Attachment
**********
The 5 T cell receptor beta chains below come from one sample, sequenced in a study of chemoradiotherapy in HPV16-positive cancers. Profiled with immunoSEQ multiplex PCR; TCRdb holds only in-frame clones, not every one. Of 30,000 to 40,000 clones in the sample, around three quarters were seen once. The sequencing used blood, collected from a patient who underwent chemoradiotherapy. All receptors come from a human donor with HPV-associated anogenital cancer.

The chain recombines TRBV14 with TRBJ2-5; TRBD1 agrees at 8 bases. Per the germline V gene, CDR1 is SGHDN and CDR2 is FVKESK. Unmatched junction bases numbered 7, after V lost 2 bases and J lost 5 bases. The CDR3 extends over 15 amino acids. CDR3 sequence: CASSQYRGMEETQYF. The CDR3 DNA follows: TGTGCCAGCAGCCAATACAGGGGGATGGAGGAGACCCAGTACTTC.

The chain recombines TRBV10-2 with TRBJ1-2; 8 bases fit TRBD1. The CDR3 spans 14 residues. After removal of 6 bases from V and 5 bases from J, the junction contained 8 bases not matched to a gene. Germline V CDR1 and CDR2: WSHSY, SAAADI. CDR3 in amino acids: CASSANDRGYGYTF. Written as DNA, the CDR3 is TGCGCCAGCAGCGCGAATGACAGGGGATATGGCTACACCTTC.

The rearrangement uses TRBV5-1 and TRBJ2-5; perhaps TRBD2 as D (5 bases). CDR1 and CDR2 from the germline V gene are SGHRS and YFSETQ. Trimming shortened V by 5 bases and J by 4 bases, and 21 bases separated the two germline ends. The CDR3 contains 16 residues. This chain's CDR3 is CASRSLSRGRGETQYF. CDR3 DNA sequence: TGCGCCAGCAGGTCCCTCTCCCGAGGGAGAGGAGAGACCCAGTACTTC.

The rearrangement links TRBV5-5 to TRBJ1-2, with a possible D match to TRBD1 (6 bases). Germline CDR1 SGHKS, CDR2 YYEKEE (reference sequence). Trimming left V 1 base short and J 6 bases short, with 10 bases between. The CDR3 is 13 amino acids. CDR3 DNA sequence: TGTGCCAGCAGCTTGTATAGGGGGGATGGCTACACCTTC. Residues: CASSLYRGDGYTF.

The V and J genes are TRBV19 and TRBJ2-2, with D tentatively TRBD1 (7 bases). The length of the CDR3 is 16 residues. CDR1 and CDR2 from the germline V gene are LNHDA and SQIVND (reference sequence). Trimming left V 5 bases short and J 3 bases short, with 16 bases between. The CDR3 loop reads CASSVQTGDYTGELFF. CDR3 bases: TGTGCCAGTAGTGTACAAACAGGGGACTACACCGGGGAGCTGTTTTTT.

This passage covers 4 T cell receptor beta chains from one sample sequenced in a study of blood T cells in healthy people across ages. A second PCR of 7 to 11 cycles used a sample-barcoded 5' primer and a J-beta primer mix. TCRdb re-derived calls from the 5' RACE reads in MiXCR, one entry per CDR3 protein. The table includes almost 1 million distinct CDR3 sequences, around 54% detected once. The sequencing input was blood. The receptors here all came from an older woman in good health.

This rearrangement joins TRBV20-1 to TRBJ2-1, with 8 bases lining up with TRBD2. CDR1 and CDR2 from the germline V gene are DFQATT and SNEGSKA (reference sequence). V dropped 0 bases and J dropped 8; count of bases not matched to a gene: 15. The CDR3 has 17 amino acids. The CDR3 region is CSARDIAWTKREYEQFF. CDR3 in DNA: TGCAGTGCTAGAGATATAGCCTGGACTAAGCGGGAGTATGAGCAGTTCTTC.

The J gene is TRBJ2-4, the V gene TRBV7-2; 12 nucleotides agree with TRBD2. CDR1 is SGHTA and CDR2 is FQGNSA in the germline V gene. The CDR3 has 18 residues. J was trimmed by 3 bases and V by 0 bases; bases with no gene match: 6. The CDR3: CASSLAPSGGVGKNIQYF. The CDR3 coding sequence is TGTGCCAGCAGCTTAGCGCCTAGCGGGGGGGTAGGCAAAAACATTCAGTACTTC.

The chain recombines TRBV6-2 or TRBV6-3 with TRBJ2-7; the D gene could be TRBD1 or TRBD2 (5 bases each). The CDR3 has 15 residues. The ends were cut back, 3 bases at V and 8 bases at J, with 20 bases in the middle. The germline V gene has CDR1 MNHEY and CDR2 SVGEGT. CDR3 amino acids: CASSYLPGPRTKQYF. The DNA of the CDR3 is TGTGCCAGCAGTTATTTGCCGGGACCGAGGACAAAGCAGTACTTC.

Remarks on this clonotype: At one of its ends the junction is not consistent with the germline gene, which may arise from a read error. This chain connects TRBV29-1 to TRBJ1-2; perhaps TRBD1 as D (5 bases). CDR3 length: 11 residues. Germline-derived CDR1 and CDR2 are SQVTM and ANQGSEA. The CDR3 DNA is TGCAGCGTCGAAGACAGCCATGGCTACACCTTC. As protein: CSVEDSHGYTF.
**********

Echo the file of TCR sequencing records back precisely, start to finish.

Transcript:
The 5 T cell receptor beta chains below come from one sample, sequenced in a study of chemoradiotherapy in HPV16-positive cancers. Profiled with immunoSEQ multiplex PCR; TCRdb holds only in-frame clones, not every one. Of 30,000 to 40,000 clones in the sample, around three quarters were seen once. The sequencing used blood, collected from a patient who underwent chemoradiotherapy. All receptors come from a human donor with HPV-associated anogenital cancer.

The chain recombines TRBV14 with TRBJ2-5; TRBD1 agrees at 8 bases. Per the germline V gene, CDR1 is SGHDN and CDR2 is FVKESK. Unmatched junction bases numbered 7, after V lost 2 bases and J lost 5 bases. The CDR3 extends over 15 amino acids. CDR3 sequence: CASSQYRGMEETQYF. The CDR3 DNA follows: TGTGCCAGCAGCCAATACAGGGGGATGGAGGAGACCCAGTACTTC.

The chain recombines TRBV10-2 with TRBJ1-2; 8 bases fit TRBD1. The CDR3 spans 14 residues. After removal of 6 bases from V and 5 bases from J, the junction contained 8 bases not matched to a gene. Germline V CDR1 and CDR2: WSHSY, SAAADI. CDR3 in amino acids: CASSANDRGYGYTF. Written as DNA, the CDR3 is TGCGCCAGCAGCGCGAATGACAGGGGATATGGCTACACCTTC.

The rearrangement uses TRBV5-1 and TRBJ2-5; perhaps TRBD2 as D (5 bases). CDR1 and CDR2 from the germline V gene are SGHRS and YFSETQ. Trimming shortened V by 5 bases and J by 4 bases, and 21 bases separated the two germline ends. The CDR3 contains 16 residues. This chain's CDR3 is CASRSLSRGRGETQYF. CDR3 DNA sequence: TGCGCCAGCAGGTCCCTCTCCCGAGGGAGAGGAGAGACCCAGTACTTC.

The rearrangement links TRBV5-5 to TRBJ1-2, with a possible D match to TRBD1 (6 bases). Germline CDR1 SGHKS, CDR2 YYEKEE (reference sequence). Trimming left V 1 base short and J 6 bases short, with 10 bases between. The CDR3 is 13 amino acids. CDR3 DNA sequence: TGTGCCAGCAGCTTGTATAGGGGGGATGGCTACACCTTC. Residues: CASSLYRGDGYTF.

The V and J genes are TRBV19 and TRBJ2-2, with D tentatively TRBD1 (7 bases). The length of the CDR3 is 16 residues. CDR1 and CDR2 from the germline V gene are LNHDA and SQIVND (reference sequence). Trimming left V 5 bases short and J 3 bases short, with 16 bases between. The CDR3 loop reads CASSVQTGDYTGELFF. CDR3 bases: TGTGCCAGTAGTGTACAAACAGGGGACTACACCGGGGAGCTGTTTTTT.

This passage covers 4 T cell receptor beta chains from one sample sequenced in a study of blood T cells in healthy people across ages. A second PCR of 7 to 11 cycles used a sample-barcoded 5' primer and a J-beta primer mix. TCRdb re-derived calls from the 5' RACE reads in MiXCR, one entry per CDR3 protein. The table includes almost 1 million distinct CDR3 sequences, around 54% detected once. The sequencing input was blood. The receptors here all came from an older woman in good health.

This rearrangement joins TRBV20-1 to TRBJ2-1, with 8 bases lining up with TRBD2. CDR1 and CDR2 from the germline V gene are DFQATT and SNEGSKA (reference sequence). V dropped 0 bases and J dropped 8; count of bases not matched to a gene: 15. The CDR3 has 17 amino acids. The CDR3 region is CSARDIAWTKREYEQFF. CDR3 in DNA: TGCAGTGCTAGAGATATAGCCTGGACTAAGCGGGAGTATGAGCAGTTCTTC.

The J gene is TRBJ2-4, the V gene TRBV7-2; 12 nucleotides agree with TRBD2. CDR1 is SGHTA and CDR2 is FQGNSA in the germline V gene. The CDR3 has 18 residues. J was trimmed by 3 bases and V by 0 bases; bases with no gene match: 6. The CDR3: CASSLAPSGGVGKNIQYF. The CDR3 coding sequence is TGTGCCAGCAGCTTAGCGCCTAGCGGGGGGGTAGGCAAAAACATTCAGTACTTC.

The chain recombines TRBV6-2 or TRBV6-3 with TRBJ2-7; the D gene could be TRBD1 or TRBD2 (5 bases each). The CDR3 has 15 residues. The ends were cut back, 3 bases at V and 8 bases at J, with 20 bases in the middle. The germline V gene has CDR1 MNHEY and CDR2 SVGEGT. CDR3 amino acids: CASSYLPGPRTKQYF. The DNA of the CDR3 is TGTGCCAGCAGTTATTTGCCGGGACCGAGGACAAAGCAGTACTTC.

Remarks on this clonotype: At one of its ends the junction is not consistent with the germline gene, which may arise from a read error. This chain connects TRBV29-1 to TRBJ1-2; perhaps TRBD1 as D (5 bases). CDR3 length: 11 residues. Germline-derived CDR1 and CDR2 are SQVTM and ANQGSEA. The CDR3 DNA is TGCAGCGTCGAAGACAGCCATGGCTACACCTTC. As protein: CSVEDSHGYTF.